NF: Whatever the arguments about our regulatory system for narcotics and marijuana and so on, they simply don’t apply to steroids. This is not a source of violent criminal activity, school dropouts and all the social problems of illicit drugs. So putting this in that category strikes me as bizarre. If the government is really concerned about safety, if that is really the issue, the steroid situation screams for regulating the drugs through the FDA, and facilitating supervision by doctors. By driving this behavior underground, we have increased whatever risks exist by ensuring that safety studies are not performed, either short or long term. We have also lost control of manufacturing processes, so the user has no way of knowing what, in fact, he is using. The policy of a ban, coupled with criminal penalties, is even more incoherent if safety is the argument.

RC: You’ve hit on a key theme explored in Legal Muscle. But do you think that steroid administration for the purpose of building muscle in healthy adults could be safely accomplished under the supervision of physicians?

NF: There’s no drug in the world that has zero risks. The issues are whether the risks are manageable, whether they are in the same ballpark as other drugs that are widely prescribed – and I think they are – and whether the risks can be reduced to an acceptable level. I think the risks are most reduced under a knowledgeable doctor’s supervision. No question, there will always be adverse effects, but the life-threatening or irreversible and disabling adverse effects are likely to be low, and risks a competent adult may choose to take on even if properly informed. If the risks are greater than present evidence shows, the most efficient way to learn about that is through well-designed studies, as we do for other regulated drugs.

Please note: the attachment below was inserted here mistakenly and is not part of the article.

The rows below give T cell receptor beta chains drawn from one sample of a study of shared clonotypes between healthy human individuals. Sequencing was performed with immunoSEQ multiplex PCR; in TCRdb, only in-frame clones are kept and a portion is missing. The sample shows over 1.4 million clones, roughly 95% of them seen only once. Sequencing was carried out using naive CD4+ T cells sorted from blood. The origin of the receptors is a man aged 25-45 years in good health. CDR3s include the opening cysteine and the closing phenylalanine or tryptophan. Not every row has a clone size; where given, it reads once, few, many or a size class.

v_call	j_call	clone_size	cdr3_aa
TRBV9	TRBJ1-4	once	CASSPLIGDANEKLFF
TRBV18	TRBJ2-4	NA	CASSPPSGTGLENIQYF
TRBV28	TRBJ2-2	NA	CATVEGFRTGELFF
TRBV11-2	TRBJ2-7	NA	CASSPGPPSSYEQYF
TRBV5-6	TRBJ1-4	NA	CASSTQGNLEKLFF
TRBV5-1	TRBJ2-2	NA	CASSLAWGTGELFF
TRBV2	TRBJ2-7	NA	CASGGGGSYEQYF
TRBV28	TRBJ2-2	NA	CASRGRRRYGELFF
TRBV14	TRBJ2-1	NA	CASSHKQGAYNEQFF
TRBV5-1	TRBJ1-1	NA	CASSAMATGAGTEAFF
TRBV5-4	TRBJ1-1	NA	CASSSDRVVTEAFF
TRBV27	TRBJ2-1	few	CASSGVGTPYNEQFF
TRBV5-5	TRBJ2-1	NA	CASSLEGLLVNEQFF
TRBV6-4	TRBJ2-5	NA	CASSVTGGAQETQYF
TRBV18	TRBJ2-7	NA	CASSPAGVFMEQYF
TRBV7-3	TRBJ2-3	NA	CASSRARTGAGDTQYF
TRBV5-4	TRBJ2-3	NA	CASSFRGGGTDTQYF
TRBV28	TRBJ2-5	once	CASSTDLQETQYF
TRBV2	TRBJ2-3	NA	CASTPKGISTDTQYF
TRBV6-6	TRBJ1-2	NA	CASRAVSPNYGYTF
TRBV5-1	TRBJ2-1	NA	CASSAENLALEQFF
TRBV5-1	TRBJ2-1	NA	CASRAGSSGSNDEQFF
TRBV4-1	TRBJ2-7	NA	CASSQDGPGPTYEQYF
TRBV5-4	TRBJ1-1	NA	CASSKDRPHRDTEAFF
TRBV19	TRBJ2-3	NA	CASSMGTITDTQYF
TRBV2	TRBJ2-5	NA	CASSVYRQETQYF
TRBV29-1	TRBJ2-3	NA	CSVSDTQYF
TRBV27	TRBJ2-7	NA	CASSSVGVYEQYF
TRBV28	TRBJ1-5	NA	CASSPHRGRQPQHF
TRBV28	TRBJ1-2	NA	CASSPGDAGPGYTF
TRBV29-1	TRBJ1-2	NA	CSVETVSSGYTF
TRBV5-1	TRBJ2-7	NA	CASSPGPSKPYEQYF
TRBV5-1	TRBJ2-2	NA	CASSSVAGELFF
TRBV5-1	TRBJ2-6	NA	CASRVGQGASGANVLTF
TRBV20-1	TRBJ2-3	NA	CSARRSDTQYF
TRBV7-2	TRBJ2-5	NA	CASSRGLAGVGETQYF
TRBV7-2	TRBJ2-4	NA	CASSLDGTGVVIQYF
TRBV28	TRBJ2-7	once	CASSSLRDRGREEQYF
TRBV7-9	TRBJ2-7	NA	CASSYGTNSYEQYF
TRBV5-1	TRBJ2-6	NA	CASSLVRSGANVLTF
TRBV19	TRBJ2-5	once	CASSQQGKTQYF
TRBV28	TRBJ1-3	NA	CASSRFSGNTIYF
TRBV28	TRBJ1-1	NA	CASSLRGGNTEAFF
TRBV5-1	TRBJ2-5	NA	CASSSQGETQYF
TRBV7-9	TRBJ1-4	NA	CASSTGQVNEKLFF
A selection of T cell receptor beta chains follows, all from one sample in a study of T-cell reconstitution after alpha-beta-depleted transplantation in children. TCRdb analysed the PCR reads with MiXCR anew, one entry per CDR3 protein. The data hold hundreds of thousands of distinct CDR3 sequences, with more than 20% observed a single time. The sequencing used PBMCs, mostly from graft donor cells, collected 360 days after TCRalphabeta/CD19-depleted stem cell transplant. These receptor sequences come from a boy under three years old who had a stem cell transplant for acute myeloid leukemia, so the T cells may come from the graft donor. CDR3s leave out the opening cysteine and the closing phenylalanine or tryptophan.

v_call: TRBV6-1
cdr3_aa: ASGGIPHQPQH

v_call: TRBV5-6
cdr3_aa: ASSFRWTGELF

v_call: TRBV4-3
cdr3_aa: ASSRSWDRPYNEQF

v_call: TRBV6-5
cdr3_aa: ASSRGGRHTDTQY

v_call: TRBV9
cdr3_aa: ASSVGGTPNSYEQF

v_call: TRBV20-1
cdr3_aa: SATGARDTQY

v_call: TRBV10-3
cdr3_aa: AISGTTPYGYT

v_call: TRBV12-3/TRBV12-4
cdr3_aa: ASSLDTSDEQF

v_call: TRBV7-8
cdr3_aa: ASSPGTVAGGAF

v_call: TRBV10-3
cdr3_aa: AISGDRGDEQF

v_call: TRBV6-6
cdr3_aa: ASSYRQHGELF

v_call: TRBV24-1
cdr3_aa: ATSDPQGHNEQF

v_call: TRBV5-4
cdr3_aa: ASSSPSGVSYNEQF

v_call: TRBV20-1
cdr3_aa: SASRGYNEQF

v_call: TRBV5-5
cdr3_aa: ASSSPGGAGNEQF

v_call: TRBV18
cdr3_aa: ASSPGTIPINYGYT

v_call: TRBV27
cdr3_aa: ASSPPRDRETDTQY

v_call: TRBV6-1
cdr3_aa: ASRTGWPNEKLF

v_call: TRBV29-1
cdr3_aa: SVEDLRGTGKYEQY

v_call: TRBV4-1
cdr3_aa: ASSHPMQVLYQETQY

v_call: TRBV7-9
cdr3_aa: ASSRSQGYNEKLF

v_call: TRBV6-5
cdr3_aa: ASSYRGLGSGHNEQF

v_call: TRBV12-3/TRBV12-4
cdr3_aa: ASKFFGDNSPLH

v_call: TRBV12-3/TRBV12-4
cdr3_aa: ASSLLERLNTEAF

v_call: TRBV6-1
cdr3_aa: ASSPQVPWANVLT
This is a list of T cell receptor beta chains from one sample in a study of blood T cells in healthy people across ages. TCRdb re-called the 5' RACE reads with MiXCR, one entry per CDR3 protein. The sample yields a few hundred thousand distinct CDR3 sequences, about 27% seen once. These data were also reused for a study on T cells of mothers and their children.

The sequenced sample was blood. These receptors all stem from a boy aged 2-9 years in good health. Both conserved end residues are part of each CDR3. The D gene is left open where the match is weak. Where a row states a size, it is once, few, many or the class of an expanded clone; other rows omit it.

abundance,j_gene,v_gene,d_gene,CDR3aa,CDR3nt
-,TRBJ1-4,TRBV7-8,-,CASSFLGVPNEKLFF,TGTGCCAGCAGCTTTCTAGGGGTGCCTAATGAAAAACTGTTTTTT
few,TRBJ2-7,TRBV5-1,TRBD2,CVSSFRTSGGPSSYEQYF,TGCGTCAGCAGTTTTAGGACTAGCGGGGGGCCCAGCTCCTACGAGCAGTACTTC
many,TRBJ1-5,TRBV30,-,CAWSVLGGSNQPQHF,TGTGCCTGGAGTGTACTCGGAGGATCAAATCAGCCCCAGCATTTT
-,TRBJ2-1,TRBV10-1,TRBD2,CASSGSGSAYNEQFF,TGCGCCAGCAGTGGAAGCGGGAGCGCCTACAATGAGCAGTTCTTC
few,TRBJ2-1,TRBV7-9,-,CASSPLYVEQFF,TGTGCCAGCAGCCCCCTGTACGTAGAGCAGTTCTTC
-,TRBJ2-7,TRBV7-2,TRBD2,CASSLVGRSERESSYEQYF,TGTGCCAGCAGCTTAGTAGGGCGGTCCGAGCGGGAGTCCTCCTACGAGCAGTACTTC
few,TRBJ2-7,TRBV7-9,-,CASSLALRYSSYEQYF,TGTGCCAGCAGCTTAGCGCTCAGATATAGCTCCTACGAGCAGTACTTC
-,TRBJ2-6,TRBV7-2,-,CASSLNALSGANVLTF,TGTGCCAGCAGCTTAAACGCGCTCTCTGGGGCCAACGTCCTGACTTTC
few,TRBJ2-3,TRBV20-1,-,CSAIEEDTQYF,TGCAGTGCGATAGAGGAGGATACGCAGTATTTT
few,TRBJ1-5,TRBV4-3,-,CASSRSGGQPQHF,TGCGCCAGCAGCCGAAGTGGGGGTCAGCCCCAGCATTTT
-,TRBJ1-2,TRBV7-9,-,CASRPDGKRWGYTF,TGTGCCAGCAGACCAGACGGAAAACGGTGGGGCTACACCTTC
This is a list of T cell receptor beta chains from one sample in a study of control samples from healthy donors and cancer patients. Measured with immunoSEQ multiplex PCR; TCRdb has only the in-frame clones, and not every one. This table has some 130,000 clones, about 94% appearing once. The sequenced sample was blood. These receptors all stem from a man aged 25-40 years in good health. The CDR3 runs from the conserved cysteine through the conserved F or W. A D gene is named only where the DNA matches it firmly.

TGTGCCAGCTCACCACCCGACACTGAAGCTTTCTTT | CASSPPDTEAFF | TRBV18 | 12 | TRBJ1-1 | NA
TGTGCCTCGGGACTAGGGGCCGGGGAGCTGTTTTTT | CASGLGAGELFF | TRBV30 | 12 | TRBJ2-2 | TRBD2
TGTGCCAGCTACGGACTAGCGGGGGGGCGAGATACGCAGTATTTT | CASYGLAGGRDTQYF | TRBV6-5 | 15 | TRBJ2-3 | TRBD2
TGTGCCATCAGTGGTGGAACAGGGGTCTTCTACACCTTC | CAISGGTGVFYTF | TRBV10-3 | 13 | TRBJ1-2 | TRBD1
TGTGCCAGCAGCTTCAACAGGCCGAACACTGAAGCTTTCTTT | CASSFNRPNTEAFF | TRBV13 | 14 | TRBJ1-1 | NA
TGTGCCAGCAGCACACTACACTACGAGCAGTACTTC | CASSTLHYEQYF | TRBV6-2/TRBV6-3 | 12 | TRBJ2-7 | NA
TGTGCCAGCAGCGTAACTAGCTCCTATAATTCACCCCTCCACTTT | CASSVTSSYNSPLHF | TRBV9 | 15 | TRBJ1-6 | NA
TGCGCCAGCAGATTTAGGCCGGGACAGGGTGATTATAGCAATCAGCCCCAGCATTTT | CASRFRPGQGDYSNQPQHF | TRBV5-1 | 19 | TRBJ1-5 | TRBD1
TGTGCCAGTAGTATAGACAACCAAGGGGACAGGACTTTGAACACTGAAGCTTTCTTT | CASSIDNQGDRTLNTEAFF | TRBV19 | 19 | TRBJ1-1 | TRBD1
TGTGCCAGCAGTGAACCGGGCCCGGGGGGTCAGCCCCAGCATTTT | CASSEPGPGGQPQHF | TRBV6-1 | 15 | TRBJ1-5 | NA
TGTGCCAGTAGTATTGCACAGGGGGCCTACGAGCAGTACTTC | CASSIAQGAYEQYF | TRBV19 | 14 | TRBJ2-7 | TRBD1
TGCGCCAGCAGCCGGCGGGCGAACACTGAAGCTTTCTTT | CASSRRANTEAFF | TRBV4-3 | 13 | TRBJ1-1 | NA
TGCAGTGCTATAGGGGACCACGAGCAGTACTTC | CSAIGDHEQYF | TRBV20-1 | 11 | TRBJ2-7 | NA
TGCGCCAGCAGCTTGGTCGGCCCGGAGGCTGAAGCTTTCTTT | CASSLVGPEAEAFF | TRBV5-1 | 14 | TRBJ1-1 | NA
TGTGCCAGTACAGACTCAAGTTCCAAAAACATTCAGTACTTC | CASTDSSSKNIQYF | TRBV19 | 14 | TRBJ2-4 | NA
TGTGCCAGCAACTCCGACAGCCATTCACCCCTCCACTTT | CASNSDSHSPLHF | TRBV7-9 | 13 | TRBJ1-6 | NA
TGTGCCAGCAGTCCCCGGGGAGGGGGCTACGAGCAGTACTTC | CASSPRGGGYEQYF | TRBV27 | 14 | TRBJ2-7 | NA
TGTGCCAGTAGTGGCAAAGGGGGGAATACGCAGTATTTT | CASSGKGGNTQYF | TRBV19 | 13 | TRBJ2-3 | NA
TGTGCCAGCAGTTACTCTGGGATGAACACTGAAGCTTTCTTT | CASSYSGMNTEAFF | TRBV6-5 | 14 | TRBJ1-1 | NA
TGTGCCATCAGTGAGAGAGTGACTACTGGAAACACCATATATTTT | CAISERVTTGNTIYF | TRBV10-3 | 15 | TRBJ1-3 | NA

RC: Critics would argue that if physicians could prescribe steroids for non-medical reasons, some might begin catering to overly ambitious bodybuilders, pushing the envelope further into more dangerous territory.

NF: Generally most doctors practice medicine in a rational, sensible way and we do have corrective measures for people who practice medicine irresponsibly. We have lawsuits and licensing boards to limit, though not prevent, the possibility of that. Besides, slippery slope arguments are not a reason for prohibiting a technology. All technologies have unanticipated harmful effects, but the possibility of that or even the certainty of that has never before been thought to be a reason for prohibition.

RC: What about critics who argue that the adverse effects of steroids won’t be seen or known for years, decades, or even generations?